Richard Wilson Caspari, 36, computer systems analyst, gardener, golfer

April 09, 1999|By Frederick N. Rasmussen | Frederick N. Rasmussen,SUN STAFF

For the past two months, blue and white "Team Caspari" bumper stickers began appearing on cars all over Baltimore.

The bumper stickers honored Richard Wilson Caspari, a computer systems analyst who was stricken with non-Hodgkin's lymphoma. They were the brainchild of W. Hugh Bagby Sr. of Stevenson, a longtime family friend who had a thousand of them printed and distributed to Mr. Caspari's friends.

"The idea was to form a prayer team, and every time we saw one of those signs, we'd say a prayer for Dickie," Mr. Bagby said. "We needed a miracle after the doctors said there was nothing more they could do. I guess we thought maybe we'd wear the Lord down."

Mr. Caspari, who had fought the disease for nearly a year, died Tuesday at his Timonium residence. He was 36.

Born in Lakeland, Fla., Mr. Caspari moved to Baltimore as a child. His father, William Caspari III, a naval aviator, was killed in an air crash in 1967. After the marriage of his mother, Betsy LeBrun Caspari, to Samuel S. Merrick Sr., he moved to Lutherville, where he was reared.

In 1981, he graduated from Gilman School, where he wrestled and played lacrosse and football.

After earning a degree in economics from Towson State University in 1986, he joined Automatic Data Processing in Towson as an account executive. Last spring, he started a job as a business systems analyst for Storage USA Inc. in Columbia.

While working, he continued his education at Towson University and became a certified public accountant in 1997.

Despite his illness and chemotherapy treatments, Mr. Caspari continued working until early last month.

In late February, he was presented a recognition award by Storage USA Inc. for a project he was directing for the company.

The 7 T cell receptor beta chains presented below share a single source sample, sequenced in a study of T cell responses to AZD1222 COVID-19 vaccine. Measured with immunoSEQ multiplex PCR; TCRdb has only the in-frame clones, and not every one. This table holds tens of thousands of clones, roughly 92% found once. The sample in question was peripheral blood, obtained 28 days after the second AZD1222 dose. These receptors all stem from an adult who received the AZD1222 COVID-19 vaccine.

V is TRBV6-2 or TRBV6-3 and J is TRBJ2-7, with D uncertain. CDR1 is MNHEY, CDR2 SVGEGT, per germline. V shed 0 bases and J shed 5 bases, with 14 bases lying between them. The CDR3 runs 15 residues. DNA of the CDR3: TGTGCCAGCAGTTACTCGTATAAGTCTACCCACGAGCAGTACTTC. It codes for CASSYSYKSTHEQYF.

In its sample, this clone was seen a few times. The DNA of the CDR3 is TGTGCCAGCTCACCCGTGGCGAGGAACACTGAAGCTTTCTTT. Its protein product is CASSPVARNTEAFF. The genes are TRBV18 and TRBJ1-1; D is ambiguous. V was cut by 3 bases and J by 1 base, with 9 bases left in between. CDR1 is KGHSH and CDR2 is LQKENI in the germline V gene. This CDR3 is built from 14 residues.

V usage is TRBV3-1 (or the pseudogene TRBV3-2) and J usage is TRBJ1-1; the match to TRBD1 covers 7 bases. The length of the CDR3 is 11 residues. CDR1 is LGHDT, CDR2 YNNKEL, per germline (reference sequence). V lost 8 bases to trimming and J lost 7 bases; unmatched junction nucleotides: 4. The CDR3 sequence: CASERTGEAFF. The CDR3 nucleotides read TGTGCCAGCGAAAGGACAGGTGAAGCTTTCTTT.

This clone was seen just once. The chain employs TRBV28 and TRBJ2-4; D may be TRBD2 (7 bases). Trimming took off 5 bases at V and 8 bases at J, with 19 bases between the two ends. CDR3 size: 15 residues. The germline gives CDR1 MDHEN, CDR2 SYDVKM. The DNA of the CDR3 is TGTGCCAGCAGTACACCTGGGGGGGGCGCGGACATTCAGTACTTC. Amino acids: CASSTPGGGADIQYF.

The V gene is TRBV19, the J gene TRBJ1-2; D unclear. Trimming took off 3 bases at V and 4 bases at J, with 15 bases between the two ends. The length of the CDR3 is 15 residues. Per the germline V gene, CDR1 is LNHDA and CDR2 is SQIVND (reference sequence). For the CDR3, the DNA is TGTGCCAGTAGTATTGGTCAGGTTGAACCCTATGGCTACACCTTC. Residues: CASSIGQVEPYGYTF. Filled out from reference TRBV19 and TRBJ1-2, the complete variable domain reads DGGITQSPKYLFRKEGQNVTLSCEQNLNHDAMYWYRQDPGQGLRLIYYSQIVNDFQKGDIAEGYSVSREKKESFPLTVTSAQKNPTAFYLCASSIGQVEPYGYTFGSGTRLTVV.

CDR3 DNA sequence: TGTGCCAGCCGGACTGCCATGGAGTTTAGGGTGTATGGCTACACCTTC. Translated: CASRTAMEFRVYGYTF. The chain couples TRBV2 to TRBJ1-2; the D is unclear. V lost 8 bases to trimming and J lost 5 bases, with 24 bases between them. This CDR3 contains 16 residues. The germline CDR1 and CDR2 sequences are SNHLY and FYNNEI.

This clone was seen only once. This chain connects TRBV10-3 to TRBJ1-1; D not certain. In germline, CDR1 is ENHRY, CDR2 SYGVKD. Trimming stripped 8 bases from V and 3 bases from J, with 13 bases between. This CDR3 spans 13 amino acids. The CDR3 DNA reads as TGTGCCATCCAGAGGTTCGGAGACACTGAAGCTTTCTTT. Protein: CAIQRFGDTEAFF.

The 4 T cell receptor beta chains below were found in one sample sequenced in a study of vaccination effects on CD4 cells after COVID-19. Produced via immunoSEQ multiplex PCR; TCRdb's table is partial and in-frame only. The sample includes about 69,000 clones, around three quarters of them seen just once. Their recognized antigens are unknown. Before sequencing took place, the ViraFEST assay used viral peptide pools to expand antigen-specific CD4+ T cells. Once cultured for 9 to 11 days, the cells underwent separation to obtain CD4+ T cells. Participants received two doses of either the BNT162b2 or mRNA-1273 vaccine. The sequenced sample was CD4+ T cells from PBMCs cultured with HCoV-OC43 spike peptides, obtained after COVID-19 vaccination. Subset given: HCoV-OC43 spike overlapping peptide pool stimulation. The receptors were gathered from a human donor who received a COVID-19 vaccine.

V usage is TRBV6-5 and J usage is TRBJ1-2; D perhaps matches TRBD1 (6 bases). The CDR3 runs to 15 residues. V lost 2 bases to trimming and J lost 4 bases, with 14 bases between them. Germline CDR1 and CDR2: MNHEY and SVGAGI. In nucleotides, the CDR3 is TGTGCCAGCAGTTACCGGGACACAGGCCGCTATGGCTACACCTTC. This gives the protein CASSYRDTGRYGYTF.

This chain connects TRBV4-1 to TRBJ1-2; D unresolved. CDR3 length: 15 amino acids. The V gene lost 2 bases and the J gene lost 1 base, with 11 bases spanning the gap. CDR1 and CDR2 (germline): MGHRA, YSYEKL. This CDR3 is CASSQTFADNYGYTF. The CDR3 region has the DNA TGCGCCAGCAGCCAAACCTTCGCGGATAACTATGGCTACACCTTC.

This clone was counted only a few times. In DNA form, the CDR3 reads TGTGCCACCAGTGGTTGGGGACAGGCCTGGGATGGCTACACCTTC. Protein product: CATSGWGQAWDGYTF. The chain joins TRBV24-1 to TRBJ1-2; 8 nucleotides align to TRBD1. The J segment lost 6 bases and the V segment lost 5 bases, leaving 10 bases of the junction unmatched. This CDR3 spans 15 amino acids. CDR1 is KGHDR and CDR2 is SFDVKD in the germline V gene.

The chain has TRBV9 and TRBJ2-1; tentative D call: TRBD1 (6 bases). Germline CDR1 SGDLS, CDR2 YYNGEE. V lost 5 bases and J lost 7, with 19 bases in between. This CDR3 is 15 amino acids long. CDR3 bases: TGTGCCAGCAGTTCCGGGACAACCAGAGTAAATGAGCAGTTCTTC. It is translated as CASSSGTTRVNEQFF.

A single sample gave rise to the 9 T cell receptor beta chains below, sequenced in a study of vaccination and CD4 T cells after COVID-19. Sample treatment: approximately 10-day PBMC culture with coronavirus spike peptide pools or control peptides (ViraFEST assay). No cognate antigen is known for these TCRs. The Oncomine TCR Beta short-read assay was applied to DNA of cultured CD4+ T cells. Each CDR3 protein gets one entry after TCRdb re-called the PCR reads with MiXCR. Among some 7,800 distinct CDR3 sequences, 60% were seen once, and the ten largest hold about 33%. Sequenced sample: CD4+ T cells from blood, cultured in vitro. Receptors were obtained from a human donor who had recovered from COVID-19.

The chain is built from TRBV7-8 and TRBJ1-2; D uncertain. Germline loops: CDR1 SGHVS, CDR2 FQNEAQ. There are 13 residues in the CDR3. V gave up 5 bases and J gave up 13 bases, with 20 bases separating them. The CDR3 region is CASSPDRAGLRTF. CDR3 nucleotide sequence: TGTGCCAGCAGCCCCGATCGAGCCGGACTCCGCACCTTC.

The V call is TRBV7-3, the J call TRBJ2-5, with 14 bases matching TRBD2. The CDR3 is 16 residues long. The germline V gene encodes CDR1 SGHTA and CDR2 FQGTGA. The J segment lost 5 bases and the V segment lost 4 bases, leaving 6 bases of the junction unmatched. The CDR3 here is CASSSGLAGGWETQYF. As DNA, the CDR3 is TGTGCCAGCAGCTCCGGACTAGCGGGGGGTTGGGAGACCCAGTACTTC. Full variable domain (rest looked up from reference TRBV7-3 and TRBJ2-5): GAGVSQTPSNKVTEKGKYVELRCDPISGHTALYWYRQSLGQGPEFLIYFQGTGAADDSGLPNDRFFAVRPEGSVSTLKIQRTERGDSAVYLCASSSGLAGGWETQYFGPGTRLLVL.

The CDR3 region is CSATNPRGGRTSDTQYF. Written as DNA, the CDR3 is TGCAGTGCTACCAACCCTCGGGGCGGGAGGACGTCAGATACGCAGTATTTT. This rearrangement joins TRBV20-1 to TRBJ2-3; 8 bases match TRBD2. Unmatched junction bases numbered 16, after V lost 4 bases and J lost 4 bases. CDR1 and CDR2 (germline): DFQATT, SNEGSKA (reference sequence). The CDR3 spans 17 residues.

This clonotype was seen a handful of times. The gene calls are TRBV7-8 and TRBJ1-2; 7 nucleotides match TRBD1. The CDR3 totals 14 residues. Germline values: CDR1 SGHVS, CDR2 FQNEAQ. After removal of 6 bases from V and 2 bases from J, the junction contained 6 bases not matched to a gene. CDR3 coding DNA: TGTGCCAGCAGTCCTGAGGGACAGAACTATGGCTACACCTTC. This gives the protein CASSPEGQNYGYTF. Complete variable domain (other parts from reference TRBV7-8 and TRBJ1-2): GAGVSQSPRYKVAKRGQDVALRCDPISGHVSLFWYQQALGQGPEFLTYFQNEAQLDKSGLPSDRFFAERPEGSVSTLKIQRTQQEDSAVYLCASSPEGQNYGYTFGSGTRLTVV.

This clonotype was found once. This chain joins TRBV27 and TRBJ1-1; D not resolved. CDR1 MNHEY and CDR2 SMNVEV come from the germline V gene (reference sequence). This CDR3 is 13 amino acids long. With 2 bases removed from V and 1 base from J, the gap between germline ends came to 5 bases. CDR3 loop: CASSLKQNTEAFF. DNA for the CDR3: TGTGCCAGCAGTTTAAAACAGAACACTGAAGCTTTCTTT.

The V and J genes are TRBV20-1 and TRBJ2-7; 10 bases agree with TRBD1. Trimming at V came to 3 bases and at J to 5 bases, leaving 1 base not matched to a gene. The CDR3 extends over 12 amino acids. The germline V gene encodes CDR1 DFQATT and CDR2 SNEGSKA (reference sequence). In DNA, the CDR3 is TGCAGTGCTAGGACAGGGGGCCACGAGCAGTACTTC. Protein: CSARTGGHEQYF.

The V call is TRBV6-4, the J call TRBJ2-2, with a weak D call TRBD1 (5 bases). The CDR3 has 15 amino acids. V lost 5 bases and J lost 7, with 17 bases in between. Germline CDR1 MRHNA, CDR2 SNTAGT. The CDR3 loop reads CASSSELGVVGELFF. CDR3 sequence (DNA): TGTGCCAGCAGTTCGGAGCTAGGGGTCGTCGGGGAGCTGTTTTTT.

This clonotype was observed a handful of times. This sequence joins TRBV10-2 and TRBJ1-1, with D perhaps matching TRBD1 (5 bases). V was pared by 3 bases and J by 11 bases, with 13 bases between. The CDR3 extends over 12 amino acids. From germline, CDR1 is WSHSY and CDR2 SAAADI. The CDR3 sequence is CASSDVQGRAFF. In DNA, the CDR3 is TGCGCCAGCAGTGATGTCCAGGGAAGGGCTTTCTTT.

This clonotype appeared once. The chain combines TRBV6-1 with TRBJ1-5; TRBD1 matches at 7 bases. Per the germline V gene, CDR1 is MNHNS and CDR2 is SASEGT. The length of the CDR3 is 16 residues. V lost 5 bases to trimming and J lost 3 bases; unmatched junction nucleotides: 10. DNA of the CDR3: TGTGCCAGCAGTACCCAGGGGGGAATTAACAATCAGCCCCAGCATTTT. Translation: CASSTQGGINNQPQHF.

"He almost did not go to the awards presentation because he joked that it was a pity award," his wife, the former Kimberly Peterson, whom he married in 1993, wrote in a diary.

"His colleagues nominated him because he worked through all of his chemo treatments last year, worked through a lot of sickness and painful moments and rarely, if ever complained. Dick doesn't like to bring attention upon himself and certainly does not like to toot his own horn," she wrote.

"He always maintains that there are people out there who are in worse condition than he," she concluded.

"It was a tremendous achievement. He was one of four selected out of 2,000 employees," said Paul English, a financial system manager for Storage USA Inc.

He described Mr. Caspari as having a "spirit and vitality that was unmatchable."

An active member of Chapel Ridge Community Association, Mr. Caspari was the first to welcome new arrivals, neighbors said.

Ann Townson Thompson, a neighbor in the tightly knit Timonium townhouse community, asked friends and relatives for pictures and reminiscences of Mr. Caspari that she put in a scrapbook and presented to him several weeks ago.

"The reason was we thought it was a way of bringing back memories of all the things we had shared and done together," said Mrs. Thompson. "It was also another way of preserving Dickie's life and friends."

Mr. Caspari was a gardener, golfer and fisherman and was a communicant of St. Stephen Traditional Episcopal Church in Timonium.

"He always said that the most blessed things in life were God, family and friends, and it was important to keep it simple," Mrs. Caspari said.

A funeral Mass will be offered at 10 a.m. tomorrow at St. Pius X Roman Catholic Church, 6428 York Road.

In addition to his wife, he is survived by two sons, Wilson M. Caspari and John P. Caspari; his parents, Betsy LeBrun Merrick and Samuel S. Merrick Sr. of Lutherville; three brothers, William Caspari IV of Timonium, Charles F. Caspari of Hunt Valley and Samuel S. Merrick Jr. of Baltimore; and an uncle, Henry LeBrun of Glyndon.

Pub Date: 4/09/99

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